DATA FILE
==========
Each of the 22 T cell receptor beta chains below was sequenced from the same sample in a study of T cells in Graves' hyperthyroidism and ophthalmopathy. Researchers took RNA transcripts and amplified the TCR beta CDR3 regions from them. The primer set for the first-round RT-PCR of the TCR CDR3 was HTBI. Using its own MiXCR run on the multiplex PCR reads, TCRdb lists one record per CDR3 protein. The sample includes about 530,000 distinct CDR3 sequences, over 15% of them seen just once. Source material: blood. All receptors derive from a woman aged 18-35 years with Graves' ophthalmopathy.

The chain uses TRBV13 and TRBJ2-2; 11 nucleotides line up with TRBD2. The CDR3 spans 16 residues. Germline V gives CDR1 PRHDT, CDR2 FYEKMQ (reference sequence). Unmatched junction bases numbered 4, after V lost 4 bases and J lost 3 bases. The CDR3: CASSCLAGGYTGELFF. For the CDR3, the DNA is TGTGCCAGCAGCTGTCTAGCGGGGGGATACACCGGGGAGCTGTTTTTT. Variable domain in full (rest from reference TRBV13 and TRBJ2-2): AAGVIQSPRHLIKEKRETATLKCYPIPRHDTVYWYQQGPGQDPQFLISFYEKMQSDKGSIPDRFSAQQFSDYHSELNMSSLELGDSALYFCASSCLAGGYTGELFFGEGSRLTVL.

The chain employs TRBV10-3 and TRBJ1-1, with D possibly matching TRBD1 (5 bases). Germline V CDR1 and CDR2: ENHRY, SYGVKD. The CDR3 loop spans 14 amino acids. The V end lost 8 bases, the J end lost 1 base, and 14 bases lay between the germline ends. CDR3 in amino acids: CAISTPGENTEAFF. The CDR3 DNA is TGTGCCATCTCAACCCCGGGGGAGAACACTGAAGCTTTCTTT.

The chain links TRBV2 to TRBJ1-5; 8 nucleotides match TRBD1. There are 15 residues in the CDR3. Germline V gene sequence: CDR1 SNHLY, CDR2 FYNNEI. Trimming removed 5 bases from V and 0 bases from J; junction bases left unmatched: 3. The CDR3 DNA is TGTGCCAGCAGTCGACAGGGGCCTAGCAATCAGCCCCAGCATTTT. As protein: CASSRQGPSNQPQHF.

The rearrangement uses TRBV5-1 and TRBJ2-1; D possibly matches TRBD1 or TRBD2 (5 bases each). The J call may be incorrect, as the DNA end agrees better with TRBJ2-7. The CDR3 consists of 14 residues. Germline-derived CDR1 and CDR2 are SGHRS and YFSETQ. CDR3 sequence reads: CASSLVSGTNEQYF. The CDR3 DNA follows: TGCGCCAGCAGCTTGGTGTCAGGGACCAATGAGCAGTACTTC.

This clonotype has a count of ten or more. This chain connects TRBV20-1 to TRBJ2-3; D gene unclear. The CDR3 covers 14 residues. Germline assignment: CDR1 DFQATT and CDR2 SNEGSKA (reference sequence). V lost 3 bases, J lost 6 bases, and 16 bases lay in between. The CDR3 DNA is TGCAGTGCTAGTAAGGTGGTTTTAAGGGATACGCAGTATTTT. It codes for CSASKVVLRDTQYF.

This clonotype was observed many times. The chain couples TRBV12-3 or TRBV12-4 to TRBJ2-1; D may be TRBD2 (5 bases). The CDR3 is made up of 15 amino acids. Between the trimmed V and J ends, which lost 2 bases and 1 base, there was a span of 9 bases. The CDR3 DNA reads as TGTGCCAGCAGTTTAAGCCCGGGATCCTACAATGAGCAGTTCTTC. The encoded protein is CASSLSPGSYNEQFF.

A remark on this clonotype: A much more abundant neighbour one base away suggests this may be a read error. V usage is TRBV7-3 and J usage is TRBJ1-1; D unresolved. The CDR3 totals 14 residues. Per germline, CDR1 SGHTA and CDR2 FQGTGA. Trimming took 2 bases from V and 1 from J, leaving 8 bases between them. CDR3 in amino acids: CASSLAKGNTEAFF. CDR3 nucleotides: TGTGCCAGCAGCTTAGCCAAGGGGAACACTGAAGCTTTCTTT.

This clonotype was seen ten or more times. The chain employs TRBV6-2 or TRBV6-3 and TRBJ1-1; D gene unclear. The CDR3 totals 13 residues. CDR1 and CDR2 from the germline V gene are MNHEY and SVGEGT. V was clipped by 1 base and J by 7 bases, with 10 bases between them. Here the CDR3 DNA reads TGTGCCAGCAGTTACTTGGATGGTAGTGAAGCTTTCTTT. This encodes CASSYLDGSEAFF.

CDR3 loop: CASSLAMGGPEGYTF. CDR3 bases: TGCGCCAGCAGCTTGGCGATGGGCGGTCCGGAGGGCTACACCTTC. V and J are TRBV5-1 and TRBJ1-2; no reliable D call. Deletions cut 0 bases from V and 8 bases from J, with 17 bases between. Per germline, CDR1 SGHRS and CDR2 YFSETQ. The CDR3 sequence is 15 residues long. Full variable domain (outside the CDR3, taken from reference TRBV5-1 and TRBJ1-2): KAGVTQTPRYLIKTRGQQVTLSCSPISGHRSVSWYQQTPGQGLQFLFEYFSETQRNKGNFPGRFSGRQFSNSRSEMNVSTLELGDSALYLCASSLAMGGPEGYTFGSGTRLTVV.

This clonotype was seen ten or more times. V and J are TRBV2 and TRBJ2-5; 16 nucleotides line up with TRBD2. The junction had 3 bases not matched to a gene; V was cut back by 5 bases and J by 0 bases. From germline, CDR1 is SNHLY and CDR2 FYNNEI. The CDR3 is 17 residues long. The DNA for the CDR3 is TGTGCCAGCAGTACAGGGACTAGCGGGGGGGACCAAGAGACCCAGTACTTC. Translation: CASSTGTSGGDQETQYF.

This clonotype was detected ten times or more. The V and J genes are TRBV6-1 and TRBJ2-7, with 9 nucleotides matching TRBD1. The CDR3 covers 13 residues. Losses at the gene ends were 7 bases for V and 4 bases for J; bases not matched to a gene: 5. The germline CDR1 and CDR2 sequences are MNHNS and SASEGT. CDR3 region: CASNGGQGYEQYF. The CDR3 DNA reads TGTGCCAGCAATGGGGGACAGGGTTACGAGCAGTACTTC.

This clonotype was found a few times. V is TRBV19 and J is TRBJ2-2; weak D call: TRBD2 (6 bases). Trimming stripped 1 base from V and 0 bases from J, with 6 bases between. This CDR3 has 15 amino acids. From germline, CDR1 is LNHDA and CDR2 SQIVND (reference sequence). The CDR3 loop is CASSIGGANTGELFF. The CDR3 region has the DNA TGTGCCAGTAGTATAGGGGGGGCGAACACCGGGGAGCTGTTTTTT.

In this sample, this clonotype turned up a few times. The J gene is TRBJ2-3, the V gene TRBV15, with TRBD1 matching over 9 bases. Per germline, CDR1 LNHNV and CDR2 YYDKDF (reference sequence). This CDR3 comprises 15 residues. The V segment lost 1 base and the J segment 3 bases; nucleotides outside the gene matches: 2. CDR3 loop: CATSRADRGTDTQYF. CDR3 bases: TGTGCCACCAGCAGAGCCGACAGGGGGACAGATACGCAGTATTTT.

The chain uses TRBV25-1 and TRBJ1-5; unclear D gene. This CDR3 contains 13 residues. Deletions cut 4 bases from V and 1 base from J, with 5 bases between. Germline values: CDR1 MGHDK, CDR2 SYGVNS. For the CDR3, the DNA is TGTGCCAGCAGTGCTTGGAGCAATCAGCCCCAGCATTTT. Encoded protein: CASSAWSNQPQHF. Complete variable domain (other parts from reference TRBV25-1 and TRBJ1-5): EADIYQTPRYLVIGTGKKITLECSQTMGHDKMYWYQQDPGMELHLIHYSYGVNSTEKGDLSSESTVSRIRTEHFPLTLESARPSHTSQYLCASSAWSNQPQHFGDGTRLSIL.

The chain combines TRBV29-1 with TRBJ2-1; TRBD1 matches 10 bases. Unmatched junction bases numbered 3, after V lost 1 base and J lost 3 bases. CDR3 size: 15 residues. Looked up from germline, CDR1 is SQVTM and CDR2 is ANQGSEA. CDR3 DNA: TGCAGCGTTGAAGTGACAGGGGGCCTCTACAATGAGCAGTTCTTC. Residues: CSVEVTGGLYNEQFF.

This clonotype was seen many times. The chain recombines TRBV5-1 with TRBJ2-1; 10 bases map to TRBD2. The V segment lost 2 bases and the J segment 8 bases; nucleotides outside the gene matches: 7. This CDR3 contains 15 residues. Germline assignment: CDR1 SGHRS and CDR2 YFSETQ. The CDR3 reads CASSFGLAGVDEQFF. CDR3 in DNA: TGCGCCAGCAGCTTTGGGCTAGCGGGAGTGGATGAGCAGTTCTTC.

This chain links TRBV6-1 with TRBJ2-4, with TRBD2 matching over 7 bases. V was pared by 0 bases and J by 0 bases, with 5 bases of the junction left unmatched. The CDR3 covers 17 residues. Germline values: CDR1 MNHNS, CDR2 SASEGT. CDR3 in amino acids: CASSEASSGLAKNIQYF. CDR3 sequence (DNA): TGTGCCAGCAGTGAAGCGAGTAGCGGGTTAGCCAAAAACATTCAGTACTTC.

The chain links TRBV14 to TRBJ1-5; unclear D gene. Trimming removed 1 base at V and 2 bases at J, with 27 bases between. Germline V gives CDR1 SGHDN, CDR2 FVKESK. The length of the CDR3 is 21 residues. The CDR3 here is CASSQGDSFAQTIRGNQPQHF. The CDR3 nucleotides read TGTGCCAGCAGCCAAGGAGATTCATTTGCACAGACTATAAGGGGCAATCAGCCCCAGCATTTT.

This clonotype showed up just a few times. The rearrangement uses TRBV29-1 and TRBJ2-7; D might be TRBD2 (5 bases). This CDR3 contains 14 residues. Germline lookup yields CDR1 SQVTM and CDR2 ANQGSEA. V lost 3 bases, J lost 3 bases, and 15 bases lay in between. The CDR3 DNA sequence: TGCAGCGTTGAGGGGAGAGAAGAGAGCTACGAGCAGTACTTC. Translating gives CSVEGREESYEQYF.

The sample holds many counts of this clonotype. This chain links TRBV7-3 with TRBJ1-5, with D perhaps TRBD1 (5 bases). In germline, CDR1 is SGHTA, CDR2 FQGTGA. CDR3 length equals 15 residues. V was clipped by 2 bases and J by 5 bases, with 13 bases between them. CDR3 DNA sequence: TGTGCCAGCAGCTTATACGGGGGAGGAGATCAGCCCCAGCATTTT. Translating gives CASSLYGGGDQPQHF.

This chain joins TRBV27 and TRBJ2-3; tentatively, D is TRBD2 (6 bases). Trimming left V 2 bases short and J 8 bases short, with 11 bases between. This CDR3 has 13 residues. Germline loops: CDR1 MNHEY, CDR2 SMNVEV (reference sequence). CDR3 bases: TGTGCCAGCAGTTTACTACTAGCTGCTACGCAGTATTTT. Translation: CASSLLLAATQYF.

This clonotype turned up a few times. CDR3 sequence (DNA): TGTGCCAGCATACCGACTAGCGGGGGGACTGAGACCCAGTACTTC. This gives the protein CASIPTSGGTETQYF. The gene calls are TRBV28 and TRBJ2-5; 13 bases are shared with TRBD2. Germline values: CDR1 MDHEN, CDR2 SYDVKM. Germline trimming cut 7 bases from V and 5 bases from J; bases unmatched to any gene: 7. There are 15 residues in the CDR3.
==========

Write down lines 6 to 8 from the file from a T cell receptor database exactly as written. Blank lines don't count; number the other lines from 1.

This clonotype has a count of ten or more. This chain connects TRBV20-1 to TRBJ2-3; D gene unclear. The CDR3 covers 14 residues. Germline assignment: CDR1 DFQATT and CDR2 SNEGSKA (reference sequence). V lost 3 bases, J lost 6 bases, and 16 bases lay in between. The CDR3 DNA is TGCAGTGCTAGTAAGGTGGTTTTAAGGGATACGCAGTATTTT. It codes for CSASKVVLRDTQYF.

This clonotype was observed many times. The chain couples TRBV12-3 or TRBV12-4 to TRBJ2-1; D may be TRBD2 (5 bases). The CDR3 is made up of 15 amino acids. Between the trimmed V and J ends, which lost 2 bases and 1 base, there was a span of 9 bases. The CDR3 DNA reads as TGTGCCAGCAGTTTAAGCCCGGGATCCTACAATGAGCAGTTCTTC. The encoded protein is CASSLSPGSYNEQFF.

A remark on this clonotype: A much more abundant neighbour one base away suggests this may be a read error. V usage is TRBV7-3 and J usage is TRBJ1-1; D unresolved. The CDR3 totals 14 residues. Per germline, CDR1 SGHTA and CDR2 FQGTGA. Trimming took 2 bases from V and 1 from J, leaving 8 bases between them. CDR3 in amino acids: CASSLAKGNTEAFF. CDR3 nucleotides: TGTGCCAGCAGCTTAGCCAAGGGGAACACTGAAGCTTTCTTT.